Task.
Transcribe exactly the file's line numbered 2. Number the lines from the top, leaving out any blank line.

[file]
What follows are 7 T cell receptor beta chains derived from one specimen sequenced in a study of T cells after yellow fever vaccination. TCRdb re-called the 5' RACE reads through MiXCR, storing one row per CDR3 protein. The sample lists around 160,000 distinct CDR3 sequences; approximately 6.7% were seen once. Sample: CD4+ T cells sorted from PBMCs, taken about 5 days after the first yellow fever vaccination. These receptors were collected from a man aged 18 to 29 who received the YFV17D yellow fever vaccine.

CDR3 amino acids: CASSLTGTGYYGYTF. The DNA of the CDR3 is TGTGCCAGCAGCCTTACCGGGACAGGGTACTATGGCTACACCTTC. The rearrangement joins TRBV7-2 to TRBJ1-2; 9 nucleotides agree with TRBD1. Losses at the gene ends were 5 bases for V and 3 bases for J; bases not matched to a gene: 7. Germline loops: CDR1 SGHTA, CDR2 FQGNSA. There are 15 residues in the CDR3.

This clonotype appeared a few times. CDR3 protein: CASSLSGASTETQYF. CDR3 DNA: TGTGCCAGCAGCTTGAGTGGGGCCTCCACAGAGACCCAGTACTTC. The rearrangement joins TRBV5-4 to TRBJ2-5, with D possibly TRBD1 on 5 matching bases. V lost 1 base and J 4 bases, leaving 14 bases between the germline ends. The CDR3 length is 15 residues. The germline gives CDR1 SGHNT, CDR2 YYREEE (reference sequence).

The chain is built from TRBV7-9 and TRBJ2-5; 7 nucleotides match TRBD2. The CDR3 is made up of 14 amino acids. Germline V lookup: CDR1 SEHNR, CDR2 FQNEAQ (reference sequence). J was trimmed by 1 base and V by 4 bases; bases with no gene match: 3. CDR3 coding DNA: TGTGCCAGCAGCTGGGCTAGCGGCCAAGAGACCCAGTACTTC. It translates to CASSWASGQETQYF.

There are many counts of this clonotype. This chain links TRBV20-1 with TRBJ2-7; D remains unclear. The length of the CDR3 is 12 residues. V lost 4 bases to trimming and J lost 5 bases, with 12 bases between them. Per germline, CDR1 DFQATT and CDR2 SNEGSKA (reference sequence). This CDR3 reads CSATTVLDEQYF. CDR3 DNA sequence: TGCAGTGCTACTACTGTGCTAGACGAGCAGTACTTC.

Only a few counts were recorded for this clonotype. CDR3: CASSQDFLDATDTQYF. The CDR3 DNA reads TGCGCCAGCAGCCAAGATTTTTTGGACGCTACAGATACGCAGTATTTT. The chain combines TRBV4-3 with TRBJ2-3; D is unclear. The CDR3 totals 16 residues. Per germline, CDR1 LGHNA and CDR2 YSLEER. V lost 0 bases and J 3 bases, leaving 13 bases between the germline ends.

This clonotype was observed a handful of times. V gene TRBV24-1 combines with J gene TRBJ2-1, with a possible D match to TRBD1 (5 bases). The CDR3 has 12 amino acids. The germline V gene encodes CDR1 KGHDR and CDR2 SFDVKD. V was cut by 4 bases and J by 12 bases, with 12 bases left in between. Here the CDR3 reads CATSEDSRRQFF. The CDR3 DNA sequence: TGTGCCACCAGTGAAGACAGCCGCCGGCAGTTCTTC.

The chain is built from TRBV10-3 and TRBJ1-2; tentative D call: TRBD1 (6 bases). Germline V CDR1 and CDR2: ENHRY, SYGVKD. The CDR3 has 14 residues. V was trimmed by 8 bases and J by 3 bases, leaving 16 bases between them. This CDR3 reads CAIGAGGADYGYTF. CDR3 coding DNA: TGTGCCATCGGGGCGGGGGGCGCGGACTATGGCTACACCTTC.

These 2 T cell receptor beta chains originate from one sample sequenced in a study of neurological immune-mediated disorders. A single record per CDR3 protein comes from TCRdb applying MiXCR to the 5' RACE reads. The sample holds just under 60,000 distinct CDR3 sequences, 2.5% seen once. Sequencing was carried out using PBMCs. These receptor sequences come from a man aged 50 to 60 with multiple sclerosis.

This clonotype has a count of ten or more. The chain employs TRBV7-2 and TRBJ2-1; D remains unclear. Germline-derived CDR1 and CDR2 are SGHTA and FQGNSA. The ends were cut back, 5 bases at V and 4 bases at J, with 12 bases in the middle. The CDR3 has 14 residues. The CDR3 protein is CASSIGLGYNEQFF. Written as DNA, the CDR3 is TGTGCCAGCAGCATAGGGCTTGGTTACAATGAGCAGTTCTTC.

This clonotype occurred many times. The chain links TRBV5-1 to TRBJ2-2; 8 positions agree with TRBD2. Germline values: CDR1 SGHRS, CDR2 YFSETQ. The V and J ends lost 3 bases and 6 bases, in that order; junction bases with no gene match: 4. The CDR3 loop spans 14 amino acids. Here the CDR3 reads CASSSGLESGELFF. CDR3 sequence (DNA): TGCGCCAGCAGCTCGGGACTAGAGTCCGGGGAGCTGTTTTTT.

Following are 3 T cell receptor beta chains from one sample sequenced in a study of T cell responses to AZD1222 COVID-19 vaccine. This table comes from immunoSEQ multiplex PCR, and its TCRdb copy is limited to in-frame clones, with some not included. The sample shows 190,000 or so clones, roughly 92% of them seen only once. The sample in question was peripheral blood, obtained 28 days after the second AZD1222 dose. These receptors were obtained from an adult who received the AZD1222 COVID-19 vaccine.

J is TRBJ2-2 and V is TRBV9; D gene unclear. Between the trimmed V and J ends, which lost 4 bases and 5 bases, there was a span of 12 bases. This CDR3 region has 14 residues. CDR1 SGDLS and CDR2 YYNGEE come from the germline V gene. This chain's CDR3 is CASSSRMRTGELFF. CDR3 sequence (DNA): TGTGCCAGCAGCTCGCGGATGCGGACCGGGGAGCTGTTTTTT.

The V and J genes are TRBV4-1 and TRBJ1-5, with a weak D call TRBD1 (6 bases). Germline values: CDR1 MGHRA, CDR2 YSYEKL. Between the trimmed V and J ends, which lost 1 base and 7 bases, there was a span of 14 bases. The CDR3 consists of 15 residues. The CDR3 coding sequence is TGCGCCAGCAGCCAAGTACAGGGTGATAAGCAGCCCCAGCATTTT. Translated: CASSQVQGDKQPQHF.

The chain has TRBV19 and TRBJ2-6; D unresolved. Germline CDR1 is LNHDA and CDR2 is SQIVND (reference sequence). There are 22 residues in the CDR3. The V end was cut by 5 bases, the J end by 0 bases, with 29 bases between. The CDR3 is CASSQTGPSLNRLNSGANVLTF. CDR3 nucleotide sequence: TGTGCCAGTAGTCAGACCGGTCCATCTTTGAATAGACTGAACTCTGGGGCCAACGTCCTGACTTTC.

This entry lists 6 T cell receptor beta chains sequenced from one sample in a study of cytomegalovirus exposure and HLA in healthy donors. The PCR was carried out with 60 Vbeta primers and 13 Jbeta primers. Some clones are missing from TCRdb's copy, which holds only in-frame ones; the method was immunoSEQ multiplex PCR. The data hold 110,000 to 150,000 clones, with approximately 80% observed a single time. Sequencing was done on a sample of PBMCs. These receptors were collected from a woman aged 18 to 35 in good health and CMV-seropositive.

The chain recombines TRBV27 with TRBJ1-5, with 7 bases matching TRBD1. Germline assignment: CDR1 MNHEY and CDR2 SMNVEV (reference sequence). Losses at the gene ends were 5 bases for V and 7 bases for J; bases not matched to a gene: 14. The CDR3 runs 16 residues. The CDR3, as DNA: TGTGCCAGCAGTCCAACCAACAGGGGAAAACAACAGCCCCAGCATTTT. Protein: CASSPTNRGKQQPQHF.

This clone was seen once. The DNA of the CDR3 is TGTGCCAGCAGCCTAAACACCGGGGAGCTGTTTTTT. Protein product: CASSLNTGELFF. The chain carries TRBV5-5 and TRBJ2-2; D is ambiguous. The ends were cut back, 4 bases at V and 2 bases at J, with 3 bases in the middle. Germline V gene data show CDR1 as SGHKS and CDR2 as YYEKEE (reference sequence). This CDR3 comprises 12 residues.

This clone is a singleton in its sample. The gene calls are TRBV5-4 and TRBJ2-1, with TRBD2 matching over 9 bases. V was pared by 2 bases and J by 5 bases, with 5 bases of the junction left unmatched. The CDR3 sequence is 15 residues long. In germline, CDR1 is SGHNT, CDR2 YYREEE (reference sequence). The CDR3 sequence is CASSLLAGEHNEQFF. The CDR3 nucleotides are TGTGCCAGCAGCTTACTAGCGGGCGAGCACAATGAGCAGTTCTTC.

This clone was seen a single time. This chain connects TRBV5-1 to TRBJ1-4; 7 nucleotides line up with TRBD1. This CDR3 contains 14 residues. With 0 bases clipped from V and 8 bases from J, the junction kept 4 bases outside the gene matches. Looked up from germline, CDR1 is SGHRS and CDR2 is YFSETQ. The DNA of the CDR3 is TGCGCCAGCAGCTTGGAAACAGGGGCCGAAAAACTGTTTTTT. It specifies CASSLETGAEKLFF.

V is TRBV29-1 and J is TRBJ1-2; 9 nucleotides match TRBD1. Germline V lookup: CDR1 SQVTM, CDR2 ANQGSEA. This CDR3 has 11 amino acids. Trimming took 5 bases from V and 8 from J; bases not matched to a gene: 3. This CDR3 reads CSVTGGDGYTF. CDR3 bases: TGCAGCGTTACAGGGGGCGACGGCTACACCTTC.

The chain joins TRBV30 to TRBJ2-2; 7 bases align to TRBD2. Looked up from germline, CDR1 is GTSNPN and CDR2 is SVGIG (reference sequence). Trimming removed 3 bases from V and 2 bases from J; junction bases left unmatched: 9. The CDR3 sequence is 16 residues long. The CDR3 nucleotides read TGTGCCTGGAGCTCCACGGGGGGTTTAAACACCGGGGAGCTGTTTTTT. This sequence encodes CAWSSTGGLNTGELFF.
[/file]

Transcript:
CDR3 amino acids: CASSLTGTGYYGYTF. The DNA of the CDR3 is TGTGCCAGCAGCCTTACCGGGACAGGGTACTATGGCTACACCTTC. The rearrangement joins TRBV7-2 to TRBJ1-2; 9 nucleotides agree with TRBD1. Losses at the gene ends were 5 bases for V and 3 bases for J; bases not matched to a gene: 7. Germline loops: CDR1 SGHTA, CDR2 FQGNSA. There are 15 residues in the CDR3.